by digby

The TV is obsessed with the anti-tax nut who flew his plane into a building because he didn't know how to account for a piano on his tax returns. Or something. from the looks of it, he's a fairly typical anti-government crank whose incoherent combination of grievances sounds as if it would be perfectly at home at your average tea party.

But I was intrigued by his reference to an early affiliation with a group that held "tax code readings" in California because I had a vague recollection of some scam a friend of mine had been involved with. Here's what this man wrote in his "manifesto":

My introduction to the real American nightmare starts back in the early ‘80s. Unfortunately after more than 16 years of school, somewhere along the line I picked up the absurd, pompous notion that I could read and understand plain English. Some friends introduced me to a group of people who were having ‘tax code’ readings and discussions. In particular, zeroed in on a section relating to the wonderful “exemptions” that make institutions like the vulgar, corrupt Catholic Church so incredibly wealthy. We carefully studied the law (with the help of some of the “best”, high-paid, experienced tax lawyers in the business), and then began to do exactly what the “big boys” were doing (except that we weren’t steeling from our congregation or lying to the government about our massive profits in the name of God). We took a great deal of care to make it all visible, following all of the rules, exactly the way the law said it was to be done.

The intent of this exercise and our efforts was to bring about a much-needed re-evaluation of the laws that allow the monsters of organized religion to make such a mockery of people who earn an honest living. However, this is where I learned that there are two “interpretations” for every law; one for the very rich, and one for the rest of us… Oh, and the monsters are the very ones making and enforcing the laws; the inquisition is still alive and well today in this country.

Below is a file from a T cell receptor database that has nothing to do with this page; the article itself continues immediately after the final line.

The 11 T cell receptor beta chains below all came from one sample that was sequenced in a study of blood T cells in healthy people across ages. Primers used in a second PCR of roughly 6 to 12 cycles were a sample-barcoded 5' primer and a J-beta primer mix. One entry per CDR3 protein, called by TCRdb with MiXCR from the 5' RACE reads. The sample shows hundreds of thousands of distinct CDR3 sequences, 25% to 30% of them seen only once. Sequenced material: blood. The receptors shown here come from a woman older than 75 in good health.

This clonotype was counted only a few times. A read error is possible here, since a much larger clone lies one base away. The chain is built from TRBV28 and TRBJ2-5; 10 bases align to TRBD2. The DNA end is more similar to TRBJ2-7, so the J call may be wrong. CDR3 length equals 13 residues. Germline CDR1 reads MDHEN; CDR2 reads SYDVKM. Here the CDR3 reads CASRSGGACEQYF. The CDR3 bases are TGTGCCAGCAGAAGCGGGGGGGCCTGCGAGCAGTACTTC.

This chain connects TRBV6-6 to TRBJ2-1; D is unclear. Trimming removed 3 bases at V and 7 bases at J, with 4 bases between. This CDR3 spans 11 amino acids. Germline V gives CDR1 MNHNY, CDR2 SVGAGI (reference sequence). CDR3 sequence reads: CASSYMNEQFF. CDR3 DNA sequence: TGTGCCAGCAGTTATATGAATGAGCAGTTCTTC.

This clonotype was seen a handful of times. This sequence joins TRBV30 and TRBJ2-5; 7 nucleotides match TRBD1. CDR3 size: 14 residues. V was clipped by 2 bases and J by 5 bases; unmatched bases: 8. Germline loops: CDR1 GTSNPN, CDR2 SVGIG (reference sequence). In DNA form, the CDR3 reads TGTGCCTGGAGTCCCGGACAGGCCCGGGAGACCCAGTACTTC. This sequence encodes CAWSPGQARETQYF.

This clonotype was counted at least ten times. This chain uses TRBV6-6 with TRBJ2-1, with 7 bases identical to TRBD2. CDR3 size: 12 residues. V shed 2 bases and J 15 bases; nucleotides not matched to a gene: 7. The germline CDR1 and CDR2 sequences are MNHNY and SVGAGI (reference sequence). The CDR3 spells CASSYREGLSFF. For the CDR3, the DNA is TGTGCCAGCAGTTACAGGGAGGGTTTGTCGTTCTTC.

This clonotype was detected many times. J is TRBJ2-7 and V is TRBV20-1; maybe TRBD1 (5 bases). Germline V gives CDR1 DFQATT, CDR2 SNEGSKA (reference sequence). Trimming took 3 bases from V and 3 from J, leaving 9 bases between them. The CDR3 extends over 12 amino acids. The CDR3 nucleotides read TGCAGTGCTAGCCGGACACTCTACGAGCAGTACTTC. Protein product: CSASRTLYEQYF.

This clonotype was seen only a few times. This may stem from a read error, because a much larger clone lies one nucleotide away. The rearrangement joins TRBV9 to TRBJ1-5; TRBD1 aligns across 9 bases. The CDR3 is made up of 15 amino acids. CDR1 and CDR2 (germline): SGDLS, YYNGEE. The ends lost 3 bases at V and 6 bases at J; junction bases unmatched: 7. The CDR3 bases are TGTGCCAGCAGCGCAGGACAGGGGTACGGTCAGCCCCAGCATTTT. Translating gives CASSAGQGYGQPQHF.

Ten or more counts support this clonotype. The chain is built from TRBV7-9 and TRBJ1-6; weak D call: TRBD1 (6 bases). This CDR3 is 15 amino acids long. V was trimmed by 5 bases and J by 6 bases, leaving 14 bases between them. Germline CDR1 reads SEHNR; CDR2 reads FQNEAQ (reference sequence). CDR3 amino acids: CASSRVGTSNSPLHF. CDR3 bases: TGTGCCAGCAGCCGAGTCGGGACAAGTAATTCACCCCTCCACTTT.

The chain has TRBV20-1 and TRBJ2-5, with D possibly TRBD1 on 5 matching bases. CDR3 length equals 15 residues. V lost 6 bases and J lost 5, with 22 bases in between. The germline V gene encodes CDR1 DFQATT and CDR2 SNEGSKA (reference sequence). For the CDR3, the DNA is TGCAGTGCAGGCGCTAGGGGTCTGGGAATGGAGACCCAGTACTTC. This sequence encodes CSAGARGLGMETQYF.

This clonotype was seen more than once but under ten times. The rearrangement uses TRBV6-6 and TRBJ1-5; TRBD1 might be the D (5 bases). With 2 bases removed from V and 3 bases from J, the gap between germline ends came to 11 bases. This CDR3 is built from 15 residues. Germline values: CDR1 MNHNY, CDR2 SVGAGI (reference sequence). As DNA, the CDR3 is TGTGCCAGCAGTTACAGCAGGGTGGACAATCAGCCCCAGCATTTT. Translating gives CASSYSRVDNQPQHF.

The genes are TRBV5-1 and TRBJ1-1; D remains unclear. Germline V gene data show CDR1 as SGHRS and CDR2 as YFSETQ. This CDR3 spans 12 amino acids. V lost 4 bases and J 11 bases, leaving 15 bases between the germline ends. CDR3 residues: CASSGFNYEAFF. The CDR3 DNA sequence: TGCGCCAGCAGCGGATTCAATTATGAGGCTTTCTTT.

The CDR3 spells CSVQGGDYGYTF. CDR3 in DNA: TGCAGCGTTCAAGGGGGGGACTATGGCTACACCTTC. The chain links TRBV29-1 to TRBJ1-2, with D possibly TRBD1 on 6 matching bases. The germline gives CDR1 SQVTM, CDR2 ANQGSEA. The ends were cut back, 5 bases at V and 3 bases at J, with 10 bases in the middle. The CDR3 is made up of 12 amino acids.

That little lesson in patriotism cost me $40,000+, 10 years of my life, and set my retirement plans back to 0. It made me realize for the first time that I live in a country with an ideology that is based on a total and complete lie. It also made me realize, not only how naive I had been, but also the incredible stupidity of the American public; that they buy, hook, line, and sinker, the crap about their “freedom”… and that they continue to do so with eyes closed in the face of overwhelming evidence and all that keeps happening in front of them.

A little googling brought it back:

Tax protesters usually evade taxes and sometimes commit acts of violence, but a number of people involved in the tax protest movement have also engaged in a variety of scams and frauds designed to capitalize on the beliefs of other tax protesters and the greed of ordinary citizens. Though they generally believe in the anti-tax rhetoric they preach, a variety of groups and individuals have worked actively to defraud others through the marketing of bogus trusts, "untax" kits or other devices that would ostensibly allow people to avoid paying income taxes.

Perhaps the most famous such tax protest organization was the California-based Your Heritage Protection Association, which, at one point in the early 1980s, could boast nearly 19,000 members. Its leader, Armen Condo, taught followers how to file papers claiming they were exempt from income taxes and urged them to pay a portion of those taxes to his organization as dues. Condo collected around $2 million before being arrested and convicted of mail and tax fraud in 1982, after which YHPA gradually died off. However, the YHPA was followed by the Pilot Connection Society, founded by Phillip and Marlene Marsh of Fresno, California. The Society sold "untax" kits to members from all 50 states, collecting more than $10 million in fees and dues before the Marshes and five associates were arrested on a variety of charges in 1993 -- with members in other states arrested subsequently

IIRC, this group was one of those "common law" groups that set up mirror governments and declared that the "sovereign" state of wherever didn't have to abide by the US Constitution. They are also loosely affiliated with the Posse Comitatus white supremacists, militias and other garden variety Anti-government fringers. It's all part of that great American wingnut tapestry.

Obviously, I'm just guessing that one or both of these scams are what this guy was referring to, but it fits. If it was, then this fellow was not only an anti-tax loon, he was a victim of anti-tax loons, which makes him a double dupe.

Update: A little bit more about the "Your Heritage Protection Association" scam.